The Environment, The Economy, Reporting Deadlines, and Delays

Posted by on Jun 12, 2020 in Blog | 0 comments

Recovery from the COVID-19 Pandemic is a challenge on many fronts, not the least of which are economic recovery and environmental protection.

First, an important reminder on an upcoming deadline:  the Environmental Emergency (E2) regulations.

As we shared about a year ago, “In August 2019, the updated Environmental Emergency (E2 Regulations) will officially repeal and replace the existing Environmental Emergency Regulations.”  We also said that the regulations affect about 3,000 facilities across Canada.

At the time we are writing this blog, there has been no announced delay in the E2 deadline.  This means you must have your E2 done and implemented by August 24, 2020.

For more details about the E2 Regulations, see our blog from last year.  If the E2 Regulations do apply to your company and you have not completed/implemented your plans, we strongly encourage you to make this a priority.

Some Federal Reporting Delays

There has been some relaxation of federal environmental regulations due to COVID- 19.  Reporting under the National Pollutant Release Inventory (NPRI) has been delayed from July 1st to July 31st.  Greenhouse Gas Emission reporting has also been delayed until July 31st.

In our May 21st blog, we provided a short summary of modifications to environmental reporting by province.

COVID-19 has impacted just about every aspect of our lives including the economy and the environment (Photo Credit: iXimus from Pixabay).

Economic and Environmental Balance

Balancing the need for environmental protection and economic needs, both as a nation and as a household, is genuine.  We still do not know the full ramifications of COVID-19 on our nation.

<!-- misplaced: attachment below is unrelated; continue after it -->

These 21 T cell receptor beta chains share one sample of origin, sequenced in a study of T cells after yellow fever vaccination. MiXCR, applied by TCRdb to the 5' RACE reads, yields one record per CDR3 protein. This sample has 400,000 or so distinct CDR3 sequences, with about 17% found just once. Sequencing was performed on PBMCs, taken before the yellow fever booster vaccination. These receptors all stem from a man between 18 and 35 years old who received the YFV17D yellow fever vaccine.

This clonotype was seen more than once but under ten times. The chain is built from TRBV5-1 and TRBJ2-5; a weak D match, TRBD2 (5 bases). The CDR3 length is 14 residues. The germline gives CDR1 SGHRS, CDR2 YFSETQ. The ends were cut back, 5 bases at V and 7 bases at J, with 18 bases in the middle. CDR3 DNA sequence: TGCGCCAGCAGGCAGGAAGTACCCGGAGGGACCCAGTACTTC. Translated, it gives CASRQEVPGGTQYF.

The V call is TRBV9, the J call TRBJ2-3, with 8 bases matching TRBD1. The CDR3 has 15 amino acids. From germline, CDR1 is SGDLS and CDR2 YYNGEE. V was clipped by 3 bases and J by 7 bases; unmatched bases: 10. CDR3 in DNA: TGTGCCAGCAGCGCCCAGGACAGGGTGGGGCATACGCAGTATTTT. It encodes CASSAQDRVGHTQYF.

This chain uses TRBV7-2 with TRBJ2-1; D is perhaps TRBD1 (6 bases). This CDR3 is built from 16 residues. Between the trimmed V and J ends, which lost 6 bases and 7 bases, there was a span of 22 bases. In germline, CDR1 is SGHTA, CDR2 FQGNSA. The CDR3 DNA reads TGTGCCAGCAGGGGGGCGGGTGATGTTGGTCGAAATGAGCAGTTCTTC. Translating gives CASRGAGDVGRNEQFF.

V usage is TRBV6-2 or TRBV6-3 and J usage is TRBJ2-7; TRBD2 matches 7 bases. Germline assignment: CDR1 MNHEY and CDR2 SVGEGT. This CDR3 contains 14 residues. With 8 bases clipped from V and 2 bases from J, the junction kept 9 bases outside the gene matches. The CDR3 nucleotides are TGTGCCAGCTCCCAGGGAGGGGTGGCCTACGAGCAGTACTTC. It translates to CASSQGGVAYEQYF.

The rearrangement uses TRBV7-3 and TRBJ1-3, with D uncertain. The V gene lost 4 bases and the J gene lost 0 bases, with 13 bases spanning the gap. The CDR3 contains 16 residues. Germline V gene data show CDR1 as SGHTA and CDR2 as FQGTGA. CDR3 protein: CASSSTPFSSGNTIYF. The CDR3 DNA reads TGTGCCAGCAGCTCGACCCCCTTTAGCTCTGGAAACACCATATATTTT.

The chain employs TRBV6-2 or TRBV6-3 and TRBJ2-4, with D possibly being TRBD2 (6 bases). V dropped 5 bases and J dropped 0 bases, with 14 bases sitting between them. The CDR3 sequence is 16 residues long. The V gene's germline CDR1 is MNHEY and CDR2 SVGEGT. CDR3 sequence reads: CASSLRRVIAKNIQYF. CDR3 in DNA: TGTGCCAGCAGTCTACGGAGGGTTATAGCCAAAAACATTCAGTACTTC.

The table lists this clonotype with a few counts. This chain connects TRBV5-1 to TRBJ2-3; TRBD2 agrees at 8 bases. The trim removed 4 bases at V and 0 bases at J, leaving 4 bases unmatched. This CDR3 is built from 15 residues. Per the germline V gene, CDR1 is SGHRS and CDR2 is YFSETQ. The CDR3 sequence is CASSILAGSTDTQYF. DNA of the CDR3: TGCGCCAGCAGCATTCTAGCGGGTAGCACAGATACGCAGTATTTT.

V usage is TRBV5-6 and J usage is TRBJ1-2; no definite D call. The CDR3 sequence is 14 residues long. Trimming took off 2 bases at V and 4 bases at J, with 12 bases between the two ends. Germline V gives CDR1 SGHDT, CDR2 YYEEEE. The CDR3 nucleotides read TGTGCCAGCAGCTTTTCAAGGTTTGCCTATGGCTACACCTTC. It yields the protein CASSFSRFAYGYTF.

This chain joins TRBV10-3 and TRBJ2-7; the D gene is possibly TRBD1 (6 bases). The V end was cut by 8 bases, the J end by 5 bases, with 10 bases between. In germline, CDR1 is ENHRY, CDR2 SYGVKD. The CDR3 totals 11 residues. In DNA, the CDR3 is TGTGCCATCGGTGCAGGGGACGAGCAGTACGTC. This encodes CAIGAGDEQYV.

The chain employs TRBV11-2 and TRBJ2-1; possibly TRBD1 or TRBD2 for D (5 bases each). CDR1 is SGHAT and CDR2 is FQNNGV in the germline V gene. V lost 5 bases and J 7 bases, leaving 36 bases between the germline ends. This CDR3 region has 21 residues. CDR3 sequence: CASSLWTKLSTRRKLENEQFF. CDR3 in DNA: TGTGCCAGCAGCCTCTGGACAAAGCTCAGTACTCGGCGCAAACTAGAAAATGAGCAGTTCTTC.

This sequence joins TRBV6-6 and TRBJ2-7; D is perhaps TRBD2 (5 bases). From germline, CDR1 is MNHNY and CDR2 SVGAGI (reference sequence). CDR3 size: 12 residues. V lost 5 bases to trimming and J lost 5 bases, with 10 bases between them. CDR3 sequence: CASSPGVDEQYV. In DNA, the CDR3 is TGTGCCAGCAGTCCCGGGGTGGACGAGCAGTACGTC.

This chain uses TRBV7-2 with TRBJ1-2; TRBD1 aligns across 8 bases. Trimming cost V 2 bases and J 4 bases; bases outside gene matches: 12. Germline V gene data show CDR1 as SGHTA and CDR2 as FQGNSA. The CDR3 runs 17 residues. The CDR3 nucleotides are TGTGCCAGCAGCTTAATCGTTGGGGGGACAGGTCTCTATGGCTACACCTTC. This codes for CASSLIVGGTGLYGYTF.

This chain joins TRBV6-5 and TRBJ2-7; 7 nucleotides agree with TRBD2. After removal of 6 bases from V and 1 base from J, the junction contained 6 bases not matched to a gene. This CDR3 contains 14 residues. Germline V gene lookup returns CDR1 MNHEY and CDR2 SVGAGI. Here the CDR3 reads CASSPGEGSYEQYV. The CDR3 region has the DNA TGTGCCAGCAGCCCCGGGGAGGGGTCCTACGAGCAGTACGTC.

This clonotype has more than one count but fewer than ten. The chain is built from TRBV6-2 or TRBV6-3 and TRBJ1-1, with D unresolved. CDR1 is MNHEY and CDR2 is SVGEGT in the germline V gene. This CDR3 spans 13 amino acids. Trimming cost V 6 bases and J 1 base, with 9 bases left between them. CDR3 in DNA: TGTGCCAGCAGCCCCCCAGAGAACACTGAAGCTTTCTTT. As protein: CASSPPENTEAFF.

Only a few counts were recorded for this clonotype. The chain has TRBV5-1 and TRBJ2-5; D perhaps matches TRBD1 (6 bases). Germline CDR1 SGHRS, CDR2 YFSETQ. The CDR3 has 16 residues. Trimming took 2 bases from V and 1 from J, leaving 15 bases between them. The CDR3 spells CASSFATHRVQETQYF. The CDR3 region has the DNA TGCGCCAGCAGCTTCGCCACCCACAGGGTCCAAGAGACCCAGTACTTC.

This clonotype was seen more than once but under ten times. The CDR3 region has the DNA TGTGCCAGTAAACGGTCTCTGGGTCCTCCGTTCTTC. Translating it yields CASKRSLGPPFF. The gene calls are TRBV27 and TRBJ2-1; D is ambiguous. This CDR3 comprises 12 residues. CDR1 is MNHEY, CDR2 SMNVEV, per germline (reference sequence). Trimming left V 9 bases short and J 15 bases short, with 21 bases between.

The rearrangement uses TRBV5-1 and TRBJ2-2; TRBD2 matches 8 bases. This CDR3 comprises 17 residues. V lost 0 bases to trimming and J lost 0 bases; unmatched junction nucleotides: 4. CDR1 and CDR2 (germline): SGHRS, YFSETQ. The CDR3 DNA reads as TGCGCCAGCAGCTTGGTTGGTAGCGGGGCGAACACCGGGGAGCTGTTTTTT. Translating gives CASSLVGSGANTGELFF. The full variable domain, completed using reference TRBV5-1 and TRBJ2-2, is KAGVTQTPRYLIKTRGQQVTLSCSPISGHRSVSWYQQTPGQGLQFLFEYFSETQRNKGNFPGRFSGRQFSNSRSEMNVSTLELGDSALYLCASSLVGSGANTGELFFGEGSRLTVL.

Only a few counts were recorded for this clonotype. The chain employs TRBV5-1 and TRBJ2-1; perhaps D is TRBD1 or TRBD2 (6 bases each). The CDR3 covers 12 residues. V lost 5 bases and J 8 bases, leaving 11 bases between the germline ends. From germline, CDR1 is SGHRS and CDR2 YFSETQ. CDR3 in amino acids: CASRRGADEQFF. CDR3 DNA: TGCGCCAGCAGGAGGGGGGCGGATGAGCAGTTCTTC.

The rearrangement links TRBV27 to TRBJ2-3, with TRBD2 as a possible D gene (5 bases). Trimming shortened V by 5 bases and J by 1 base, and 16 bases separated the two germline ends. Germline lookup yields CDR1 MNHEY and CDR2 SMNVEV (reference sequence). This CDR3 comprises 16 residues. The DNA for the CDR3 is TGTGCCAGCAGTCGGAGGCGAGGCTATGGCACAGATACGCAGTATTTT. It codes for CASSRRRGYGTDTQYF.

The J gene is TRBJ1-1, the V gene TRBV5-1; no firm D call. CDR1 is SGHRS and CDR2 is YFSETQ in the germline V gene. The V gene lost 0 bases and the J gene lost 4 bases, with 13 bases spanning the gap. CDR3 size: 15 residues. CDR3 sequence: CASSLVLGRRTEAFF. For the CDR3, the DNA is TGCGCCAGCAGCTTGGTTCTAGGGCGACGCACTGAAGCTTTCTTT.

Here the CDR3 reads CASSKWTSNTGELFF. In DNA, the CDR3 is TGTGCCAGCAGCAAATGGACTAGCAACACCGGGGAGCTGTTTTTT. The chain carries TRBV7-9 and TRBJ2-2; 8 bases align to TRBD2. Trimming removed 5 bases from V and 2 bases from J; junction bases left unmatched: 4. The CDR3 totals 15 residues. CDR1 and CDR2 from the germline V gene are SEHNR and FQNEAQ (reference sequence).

On June 4th, the Conference Board of Canada wrote, “With the COVID-19 pandemic likely to have peaked in April, Canada’s trade activity dropped to levels close to what was seen during the 2008–09 recession as physical distancing measures put in place to slow the spread of the virus pushed the world economy into a deep recession, weighed on energy prices and severely fractured global supply chains.”

The United States has modified some regulations as well with the same aim, to boost the economy (see Bold Executive Order on “Regulatory Relief”).

We are in uncharted water as we balance economic recovery and environmental protection.   Indicators and data from both will be, and likely are, monitored either formally or informally.

Big picture economic/environmental policy issues are outside of our control.  What we can control is business inside the four walls.  If you are doing the same and need assistance with an environmental matter (compliance approvals/permits to soil/water/soil vapour assessment, monitoring, and remediation to dispute resolution), we can help.  You can contact me at 519-979-7300, Ext. 114